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I am trying an experimental Rails project and destroyed record 3 (ID == 3), so now there is record 1, 2, 4, and 5.

Is there a way to repopulate this table with record ID from 1 to 5? (this is using mysql)

I can use

if Item.exists?(i)
  item = Item.find(i)
else
  item = Item.new
end

# set some values
item.name = "haha" + i
item.save

Item.new() is to create new records with new autoincrement record IDs (6 in this case), but what about the ones that were deleted earlier?

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3 Answers 3

MySQL won't do this for you, as you likely know. On every single item creation, you can go back and see if there are any unused ID numbers, and use those instead. (I bet you can set id explicitly, though I haven't tried.) There are two reasons why I wouldn't recommend this:

  • It will significantly slow down record creation when you get to a large number of records.
  • An item's ID generally is meant to refer to it forever. Especially if you plan to use the ID in URLs, you shouldn't reuse an ID number if it was ever used before, to maintain data consistency. A deleted item should have all traces removed.

That is, if you're talking about using unused ID numbers on each item creation once you reach production. If you're talking about just a one-time deal since not having item #3 bugs you... your time is better spent working on something else.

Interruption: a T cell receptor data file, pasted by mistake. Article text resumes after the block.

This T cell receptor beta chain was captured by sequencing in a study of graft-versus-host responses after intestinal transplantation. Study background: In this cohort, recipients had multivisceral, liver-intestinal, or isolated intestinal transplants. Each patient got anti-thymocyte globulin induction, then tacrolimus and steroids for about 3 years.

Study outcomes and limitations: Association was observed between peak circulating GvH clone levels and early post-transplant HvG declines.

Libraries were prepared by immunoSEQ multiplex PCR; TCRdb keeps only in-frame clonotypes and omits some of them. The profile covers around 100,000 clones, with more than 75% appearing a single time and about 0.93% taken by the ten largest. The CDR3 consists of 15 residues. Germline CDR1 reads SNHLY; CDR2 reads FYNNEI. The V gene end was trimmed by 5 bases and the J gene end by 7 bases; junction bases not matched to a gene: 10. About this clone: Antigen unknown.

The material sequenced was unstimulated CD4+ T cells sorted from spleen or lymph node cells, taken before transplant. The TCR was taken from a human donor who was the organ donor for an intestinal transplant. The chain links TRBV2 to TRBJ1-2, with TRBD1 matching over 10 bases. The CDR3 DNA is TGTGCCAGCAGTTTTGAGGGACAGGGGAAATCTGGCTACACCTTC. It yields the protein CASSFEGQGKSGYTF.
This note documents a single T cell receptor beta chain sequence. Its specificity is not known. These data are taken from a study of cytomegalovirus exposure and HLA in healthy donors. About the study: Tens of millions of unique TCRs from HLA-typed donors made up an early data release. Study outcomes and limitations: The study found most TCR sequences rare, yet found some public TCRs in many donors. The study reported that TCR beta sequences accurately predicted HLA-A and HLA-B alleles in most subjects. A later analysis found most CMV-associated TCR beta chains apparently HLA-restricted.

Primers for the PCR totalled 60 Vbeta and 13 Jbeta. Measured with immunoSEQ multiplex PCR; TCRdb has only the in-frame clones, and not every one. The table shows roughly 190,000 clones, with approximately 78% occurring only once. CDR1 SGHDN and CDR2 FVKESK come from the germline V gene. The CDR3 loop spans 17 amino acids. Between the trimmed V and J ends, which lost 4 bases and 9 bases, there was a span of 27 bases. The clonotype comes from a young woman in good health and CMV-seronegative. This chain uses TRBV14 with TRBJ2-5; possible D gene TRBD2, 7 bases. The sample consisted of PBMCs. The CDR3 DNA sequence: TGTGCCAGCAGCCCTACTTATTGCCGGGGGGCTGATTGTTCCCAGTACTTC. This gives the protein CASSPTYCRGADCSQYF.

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You can set the ID using:

item = Item.new
item.id = i

You cannot pass in :id => i to Item.new because id is a special attribute, and is automatically protected from mass-assignment.

You can also tell MySQL to start counting from 1 again, which will automatically fill in all missing IDs:

Item.connection.execute("ALTER TABLE items AUTO_INCREMENT = 1")

(Actually, MySQL docs say that this it will reset it to MAX(id) + 1, so it won't end up using 3 in this case.)

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+1 ALTER TABLE items AUTO_INCREMENT = <next id> is the command in mysql –  sameera207 Aug 25 '10 at 18:41

You can do it as @wuputah said. And more over normally we shouldn't delete records from a table unless otherwise its not a master table (as it might affect the other table relationships). Instead we can inactive records (say having a table column called active)

And make things more simple you can use a plugin like acts_as_paranoid to achieve this http://github.com/technoweenie/acts_as_paranoid

cheers

sameera

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